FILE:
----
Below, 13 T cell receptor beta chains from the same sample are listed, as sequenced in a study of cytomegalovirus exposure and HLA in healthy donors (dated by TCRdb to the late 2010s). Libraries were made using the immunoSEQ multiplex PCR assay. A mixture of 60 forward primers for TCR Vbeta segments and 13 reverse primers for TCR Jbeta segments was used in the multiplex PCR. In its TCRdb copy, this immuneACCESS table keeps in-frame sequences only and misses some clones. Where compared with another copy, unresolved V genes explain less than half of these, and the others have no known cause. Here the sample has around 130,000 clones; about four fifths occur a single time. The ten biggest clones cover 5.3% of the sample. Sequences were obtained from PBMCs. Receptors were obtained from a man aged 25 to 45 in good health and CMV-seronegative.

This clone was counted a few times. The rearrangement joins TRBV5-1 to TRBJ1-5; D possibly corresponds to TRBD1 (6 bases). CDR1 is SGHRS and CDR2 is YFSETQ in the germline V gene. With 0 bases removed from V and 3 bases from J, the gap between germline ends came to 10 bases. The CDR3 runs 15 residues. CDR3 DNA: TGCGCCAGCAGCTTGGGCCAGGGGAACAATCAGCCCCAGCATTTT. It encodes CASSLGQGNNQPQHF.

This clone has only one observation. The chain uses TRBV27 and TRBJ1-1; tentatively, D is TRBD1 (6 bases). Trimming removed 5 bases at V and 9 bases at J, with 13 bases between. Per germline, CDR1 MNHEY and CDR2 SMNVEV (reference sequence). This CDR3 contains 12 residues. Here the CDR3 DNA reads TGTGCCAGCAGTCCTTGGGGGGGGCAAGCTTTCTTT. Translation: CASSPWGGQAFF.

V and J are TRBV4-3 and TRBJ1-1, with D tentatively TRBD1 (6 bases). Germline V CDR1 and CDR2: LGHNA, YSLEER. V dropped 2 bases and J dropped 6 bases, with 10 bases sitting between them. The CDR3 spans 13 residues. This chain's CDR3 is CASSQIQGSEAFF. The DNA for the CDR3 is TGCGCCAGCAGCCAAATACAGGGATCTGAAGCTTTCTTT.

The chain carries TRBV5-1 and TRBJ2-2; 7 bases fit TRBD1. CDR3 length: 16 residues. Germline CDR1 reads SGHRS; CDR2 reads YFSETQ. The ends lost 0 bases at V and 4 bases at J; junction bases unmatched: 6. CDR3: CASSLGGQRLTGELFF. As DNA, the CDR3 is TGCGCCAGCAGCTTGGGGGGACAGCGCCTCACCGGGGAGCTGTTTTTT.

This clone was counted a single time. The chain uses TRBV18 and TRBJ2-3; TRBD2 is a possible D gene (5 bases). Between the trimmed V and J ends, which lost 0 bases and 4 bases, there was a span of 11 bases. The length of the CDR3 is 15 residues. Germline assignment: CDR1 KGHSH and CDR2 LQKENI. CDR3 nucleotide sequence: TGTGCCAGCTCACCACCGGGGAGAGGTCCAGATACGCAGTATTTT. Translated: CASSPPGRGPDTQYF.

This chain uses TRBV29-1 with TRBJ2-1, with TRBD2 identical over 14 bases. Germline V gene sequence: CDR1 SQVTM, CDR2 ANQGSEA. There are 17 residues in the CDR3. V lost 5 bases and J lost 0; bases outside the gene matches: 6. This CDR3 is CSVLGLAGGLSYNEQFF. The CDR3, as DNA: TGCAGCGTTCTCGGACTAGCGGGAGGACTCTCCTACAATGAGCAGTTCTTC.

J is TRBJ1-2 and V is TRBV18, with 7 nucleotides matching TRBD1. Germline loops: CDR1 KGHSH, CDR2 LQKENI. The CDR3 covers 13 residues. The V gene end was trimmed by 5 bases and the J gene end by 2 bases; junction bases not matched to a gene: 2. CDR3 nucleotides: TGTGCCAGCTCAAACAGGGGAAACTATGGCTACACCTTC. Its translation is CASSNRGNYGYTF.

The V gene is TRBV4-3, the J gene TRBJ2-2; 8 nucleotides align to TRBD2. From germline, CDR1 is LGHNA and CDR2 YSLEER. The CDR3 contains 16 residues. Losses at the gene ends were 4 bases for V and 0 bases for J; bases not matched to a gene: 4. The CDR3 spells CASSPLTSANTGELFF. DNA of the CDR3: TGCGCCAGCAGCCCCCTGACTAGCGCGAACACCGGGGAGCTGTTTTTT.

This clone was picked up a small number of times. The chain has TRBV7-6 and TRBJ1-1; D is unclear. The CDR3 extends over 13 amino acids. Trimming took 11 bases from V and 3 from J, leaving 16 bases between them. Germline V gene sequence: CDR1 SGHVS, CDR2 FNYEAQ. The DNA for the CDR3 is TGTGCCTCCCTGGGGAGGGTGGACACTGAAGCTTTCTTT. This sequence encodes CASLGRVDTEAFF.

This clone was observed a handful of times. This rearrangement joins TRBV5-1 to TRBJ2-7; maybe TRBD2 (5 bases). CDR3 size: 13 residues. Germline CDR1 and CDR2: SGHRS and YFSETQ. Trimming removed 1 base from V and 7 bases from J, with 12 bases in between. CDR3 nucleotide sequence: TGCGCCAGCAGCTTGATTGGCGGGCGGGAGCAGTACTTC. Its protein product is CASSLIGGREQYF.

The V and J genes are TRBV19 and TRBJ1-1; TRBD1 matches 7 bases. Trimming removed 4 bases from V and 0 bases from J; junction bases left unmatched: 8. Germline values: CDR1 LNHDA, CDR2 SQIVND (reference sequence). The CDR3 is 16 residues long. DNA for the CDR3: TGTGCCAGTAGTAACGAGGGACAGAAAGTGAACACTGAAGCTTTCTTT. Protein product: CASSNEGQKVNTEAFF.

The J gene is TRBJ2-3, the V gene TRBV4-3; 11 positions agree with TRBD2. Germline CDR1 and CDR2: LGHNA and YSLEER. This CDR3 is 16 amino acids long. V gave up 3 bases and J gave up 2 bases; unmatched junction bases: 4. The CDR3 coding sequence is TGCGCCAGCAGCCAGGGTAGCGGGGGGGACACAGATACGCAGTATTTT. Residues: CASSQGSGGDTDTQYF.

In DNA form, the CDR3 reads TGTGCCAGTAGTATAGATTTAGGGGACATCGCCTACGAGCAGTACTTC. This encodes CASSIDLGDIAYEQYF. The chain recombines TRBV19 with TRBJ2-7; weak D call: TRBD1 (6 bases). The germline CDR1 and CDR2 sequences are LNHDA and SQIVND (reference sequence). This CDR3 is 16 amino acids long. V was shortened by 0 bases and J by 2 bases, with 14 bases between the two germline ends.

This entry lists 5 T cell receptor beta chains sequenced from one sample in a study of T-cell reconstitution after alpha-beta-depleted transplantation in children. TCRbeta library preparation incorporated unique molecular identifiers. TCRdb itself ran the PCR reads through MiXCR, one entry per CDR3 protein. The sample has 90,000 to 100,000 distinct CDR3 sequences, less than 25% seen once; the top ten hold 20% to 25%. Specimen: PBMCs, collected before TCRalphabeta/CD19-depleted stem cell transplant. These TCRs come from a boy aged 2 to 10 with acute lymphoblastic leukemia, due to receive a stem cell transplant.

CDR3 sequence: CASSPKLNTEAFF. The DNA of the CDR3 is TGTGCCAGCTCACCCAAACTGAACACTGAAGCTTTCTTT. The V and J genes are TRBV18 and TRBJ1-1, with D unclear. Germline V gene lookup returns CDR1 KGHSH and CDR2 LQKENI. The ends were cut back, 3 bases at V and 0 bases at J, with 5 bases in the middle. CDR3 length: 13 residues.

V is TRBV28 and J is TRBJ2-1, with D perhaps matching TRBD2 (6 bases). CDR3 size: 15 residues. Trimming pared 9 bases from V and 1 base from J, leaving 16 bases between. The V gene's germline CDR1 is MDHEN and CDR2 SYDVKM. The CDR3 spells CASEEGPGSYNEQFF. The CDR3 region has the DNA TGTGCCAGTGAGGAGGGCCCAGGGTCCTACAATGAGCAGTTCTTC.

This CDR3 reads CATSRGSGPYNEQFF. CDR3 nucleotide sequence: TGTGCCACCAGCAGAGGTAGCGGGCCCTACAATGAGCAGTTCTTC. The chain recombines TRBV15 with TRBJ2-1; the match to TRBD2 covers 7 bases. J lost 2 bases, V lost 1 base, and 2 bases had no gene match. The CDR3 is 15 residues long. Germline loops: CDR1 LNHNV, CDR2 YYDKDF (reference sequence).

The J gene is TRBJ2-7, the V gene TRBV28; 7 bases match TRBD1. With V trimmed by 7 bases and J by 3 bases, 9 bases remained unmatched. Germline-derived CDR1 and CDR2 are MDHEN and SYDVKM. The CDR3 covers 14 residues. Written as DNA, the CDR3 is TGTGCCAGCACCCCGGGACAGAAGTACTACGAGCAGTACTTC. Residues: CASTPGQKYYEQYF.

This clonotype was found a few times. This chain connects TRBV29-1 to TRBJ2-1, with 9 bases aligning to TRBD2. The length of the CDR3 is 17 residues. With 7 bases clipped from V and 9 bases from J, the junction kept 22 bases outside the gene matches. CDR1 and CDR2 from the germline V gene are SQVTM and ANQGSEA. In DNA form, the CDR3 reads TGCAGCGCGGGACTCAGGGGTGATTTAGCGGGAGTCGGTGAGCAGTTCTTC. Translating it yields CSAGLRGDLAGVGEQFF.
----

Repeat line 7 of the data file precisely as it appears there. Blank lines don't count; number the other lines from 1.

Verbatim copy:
This chain uses TRBV29-1 with TRBJ2-1, with TRBD2 identical over 14 bases. Germline V gene sequence: CDR1 SQVTM, CDR2 ANQGSEA. There are 17 residues in the CDR3. V lost 5 bases and J lost 0; bases outside the gene matches: 6. This CDR3 is CSVLGLAGGLSYNEQFF. The CDR3, as DNA: TGCAGCGTTCTCGGACTAGCGGGAGGACTCTCCTACAATGAGCAGTTCTTC.